Tuesday, June 17, 2014

Narrowing Down the Investment Universe

While I was earlier browsing the net looking for examples of Singaporean personal finance bloggers regarding their updates to their portfolios and networth, I accidentally stumbled upon this blog called, Mad Stranger the Investor.

Most interestingly I found his post on ranking Singapore REITs based on some criteria. More info on his ranking and scoring system can be found in another post here.

You should definitely check it out to see how he does his REITs valuation, I think this is a great way of putting sound investment theories into a structured framework. Lower P/B is going for value. Higher yield does the same thing as well, since higher yield for REITs is usually indicative of a lower price. Gearing represents risks involved, since they are liabilities and the more a company takes up, the more risk the company has.

My gripe is that his scoring system is based on absolute and arbitrary numbers. Absolute because they are hard and fast numbers, rather than something like a quartile or quintile ranking. Arbituary because increasing gearing from 29% to 31% doesn't increase risk two-fold (scoring drops from 2 to 1). The Mad Stranger must be very careful to constantly remind himself that his scoring system is an rough ordinal one, and not an interval one. Gearing of 0% and 19% also makes quite a substantial difference which is not accounted for. Of course, for simplicity sake, I can understand why he has not made a distinction for that.

I don't think that his framework is perfect, because nothing is. I can see how things could be improved, sure. That still does not discount his work, I think it is fantastic that someone else also has sat down and formulated a thought process and framework to remove emotional bias from decision making. I am confident that his process and ranking system will beat anyone just randomly throwing darts at REITs, which is what I feel many investors out there are doing.

This post by Dr Wealth is also interesting. This is a graph of the performance of the STI compared to different portfolios.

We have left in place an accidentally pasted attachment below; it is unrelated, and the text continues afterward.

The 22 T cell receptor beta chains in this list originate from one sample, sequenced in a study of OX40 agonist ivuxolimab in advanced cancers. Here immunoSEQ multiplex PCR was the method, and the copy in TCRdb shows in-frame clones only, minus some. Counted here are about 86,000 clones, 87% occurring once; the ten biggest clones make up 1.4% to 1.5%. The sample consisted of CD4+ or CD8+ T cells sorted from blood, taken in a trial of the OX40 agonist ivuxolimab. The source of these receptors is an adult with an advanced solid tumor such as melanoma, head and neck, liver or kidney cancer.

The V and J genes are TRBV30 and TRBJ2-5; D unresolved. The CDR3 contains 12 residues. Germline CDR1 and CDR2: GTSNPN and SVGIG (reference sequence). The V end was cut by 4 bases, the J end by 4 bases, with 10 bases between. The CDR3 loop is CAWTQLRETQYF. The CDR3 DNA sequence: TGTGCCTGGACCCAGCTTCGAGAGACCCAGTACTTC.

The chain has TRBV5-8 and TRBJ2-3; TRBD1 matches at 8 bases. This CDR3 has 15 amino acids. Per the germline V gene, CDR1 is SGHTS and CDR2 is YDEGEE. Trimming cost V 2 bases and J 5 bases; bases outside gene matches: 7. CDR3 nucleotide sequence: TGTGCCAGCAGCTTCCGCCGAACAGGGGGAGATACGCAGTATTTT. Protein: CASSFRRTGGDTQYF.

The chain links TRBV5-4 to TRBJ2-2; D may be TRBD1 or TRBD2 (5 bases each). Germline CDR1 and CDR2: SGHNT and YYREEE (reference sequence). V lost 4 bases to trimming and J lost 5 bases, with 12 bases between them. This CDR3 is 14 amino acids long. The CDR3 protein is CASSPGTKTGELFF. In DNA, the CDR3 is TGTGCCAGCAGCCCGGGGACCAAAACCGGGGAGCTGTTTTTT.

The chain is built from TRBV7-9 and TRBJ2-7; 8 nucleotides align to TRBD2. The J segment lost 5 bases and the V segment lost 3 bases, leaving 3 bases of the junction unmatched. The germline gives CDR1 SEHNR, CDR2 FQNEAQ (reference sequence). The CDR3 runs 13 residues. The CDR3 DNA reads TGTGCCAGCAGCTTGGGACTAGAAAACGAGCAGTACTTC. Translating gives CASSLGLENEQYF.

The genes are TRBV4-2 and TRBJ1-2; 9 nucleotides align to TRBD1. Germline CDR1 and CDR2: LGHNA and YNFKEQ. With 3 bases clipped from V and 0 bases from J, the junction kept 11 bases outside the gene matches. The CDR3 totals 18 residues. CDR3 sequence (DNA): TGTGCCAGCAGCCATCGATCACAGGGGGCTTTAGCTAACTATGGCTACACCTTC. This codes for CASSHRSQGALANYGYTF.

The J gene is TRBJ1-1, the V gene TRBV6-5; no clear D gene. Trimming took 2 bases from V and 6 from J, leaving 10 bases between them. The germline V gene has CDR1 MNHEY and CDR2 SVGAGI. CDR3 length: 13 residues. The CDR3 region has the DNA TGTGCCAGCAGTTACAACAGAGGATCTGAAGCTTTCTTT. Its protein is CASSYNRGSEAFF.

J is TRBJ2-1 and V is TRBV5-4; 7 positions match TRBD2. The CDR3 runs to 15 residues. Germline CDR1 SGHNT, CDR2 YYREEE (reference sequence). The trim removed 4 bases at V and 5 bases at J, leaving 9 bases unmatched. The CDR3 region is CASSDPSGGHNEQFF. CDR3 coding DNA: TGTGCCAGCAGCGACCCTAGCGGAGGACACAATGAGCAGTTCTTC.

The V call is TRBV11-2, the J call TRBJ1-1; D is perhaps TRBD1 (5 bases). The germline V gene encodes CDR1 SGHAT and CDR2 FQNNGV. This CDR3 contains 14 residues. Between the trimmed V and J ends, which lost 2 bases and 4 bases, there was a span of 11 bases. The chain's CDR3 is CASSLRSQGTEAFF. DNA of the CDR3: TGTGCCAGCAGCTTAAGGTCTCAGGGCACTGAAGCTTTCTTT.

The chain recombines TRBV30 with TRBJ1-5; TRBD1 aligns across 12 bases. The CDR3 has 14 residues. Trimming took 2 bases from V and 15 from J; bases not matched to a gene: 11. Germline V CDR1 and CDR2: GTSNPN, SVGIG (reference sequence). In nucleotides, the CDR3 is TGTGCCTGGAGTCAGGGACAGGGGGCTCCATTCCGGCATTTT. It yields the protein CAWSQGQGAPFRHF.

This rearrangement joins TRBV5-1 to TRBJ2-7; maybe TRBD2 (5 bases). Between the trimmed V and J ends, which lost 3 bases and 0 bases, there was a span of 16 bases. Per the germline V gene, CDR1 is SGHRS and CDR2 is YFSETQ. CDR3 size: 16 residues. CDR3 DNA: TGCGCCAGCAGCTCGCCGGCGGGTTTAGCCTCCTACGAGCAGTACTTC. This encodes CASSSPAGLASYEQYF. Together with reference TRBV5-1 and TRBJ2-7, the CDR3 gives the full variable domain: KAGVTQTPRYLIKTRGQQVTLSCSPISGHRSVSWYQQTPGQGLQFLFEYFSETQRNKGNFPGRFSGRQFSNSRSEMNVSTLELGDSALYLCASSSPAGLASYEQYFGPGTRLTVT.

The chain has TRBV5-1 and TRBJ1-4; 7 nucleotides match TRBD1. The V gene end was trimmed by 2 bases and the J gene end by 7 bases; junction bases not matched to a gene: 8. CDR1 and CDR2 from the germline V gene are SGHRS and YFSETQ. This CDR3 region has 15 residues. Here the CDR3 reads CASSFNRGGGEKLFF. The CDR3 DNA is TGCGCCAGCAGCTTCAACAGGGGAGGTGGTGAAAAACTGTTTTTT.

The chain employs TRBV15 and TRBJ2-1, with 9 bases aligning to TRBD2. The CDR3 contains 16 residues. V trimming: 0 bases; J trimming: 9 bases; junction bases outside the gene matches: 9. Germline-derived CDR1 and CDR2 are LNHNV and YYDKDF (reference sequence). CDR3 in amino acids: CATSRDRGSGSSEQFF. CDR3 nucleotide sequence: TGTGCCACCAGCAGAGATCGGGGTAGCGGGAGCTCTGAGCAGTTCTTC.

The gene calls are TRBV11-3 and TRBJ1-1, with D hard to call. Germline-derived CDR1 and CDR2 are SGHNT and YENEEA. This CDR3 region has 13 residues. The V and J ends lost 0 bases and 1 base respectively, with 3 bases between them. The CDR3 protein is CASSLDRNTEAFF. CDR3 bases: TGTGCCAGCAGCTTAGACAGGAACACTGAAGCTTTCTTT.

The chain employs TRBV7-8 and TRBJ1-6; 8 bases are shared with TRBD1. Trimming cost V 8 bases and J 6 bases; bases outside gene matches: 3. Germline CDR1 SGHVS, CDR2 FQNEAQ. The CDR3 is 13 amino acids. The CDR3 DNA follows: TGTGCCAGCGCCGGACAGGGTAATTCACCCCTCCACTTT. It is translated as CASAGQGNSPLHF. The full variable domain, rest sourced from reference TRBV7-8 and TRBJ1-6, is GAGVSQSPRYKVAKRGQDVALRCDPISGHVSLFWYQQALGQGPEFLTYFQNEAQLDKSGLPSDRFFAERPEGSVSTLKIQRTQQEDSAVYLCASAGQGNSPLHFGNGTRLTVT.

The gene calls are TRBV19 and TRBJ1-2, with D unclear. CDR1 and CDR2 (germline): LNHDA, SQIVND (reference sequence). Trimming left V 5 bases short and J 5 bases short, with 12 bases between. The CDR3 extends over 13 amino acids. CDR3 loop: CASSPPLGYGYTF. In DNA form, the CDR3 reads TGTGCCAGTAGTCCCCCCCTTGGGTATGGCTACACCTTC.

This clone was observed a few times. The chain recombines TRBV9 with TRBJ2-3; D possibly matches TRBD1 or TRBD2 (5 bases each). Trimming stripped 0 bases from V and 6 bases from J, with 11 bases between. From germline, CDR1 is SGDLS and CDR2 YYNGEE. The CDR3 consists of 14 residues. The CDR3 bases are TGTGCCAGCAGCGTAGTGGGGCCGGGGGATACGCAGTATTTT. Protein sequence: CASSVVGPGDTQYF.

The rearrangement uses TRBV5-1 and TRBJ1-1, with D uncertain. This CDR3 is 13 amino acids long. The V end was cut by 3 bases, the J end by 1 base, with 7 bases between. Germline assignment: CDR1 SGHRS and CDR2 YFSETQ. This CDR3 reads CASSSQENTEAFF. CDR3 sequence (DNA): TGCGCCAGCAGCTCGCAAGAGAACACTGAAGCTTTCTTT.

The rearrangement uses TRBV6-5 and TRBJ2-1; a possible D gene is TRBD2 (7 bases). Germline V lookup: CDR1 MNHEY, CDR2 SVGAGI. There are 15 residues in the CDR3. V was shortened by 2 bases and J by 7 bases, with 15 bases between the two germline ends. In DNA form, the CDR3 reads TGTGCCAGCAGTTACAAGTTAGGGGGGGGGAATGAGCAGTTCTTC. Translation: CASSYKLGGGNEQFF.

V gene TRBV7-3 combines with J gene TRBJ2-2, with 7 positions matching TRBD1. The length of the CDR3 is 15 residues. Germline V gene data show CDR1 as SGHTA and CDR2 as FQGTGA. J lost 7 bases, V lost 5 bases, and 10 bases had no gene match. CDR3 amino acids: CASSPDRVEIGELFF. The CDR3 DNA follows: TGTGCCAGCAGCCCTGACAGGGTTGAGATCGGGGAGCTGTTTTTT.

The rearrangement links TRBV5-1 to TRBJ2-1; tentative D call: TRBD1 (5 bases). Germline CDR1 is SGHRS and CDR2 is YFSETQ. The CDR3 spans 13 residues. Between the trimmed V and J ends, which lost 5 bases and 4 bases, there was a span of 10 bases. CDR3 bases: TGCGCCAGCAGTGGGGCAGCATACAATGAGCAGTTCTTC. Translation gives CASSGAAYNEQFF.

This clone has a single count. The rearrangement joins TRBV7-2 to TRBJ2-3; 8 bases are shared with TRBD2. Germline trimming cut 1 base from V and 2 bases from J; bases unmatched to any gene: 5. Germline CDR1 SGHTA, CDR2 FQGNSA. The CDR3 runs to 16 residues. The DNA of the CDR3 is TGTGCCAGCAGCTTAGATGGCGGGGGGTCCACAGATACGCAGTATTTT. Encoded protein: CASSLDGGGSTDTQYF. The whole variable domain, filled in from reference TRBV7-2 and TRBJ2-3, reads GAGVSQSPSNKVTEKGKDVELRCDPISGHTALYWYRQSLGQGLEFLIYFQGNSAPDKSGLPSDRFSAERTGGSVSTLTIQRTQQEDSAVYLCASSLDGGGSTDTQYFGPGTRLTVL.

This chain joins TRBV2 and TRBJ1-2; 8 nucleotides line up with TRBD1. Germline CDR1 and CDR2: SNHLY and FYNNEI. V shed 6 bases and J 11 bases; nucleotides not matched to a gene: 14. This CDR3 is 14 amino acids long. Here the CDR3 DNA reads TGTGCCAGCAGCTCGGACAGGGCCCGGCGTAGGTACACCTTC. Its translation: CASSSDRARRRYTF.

What does it mean? Well, simply put, direct valuation metrics of P/E or P/E is a better indication of value than dividend yield. Although dividend yield is a very good yardstick, Meb Faber has accurately researched and shown that it is shareholder yield that is much more important. With bad enough corporate governance, a company can pay a high dividend, but still erode shareholder yield by diluting shares and taking up debt. Dividend yields is a good quick indicator, but it is definitely by far not the best one.

This article just served to remind me that dividend yield should not be the most important factor, which I always feel that too many people get blindsided by.

Funny as the world is, The Aleph Blog immediately posted an post after I just posted mine, so I'm adding in his post. He exactly talked about just what I talked about, which is blindly chasing yield and the drawbacks of using yield as the ultimate measure. However, it is his final conclusion that is something different which I shall have to think about and read more books on:
Do not rely on stocks for income.  Bonds are designed for income and return of principal.  Stocks are designed for gains or losses depending upon the underlying business performance.  They aren’t income vehicles, but performance vehicles.
Very interesting. Definitely will make me take another look at how I identify stocks.

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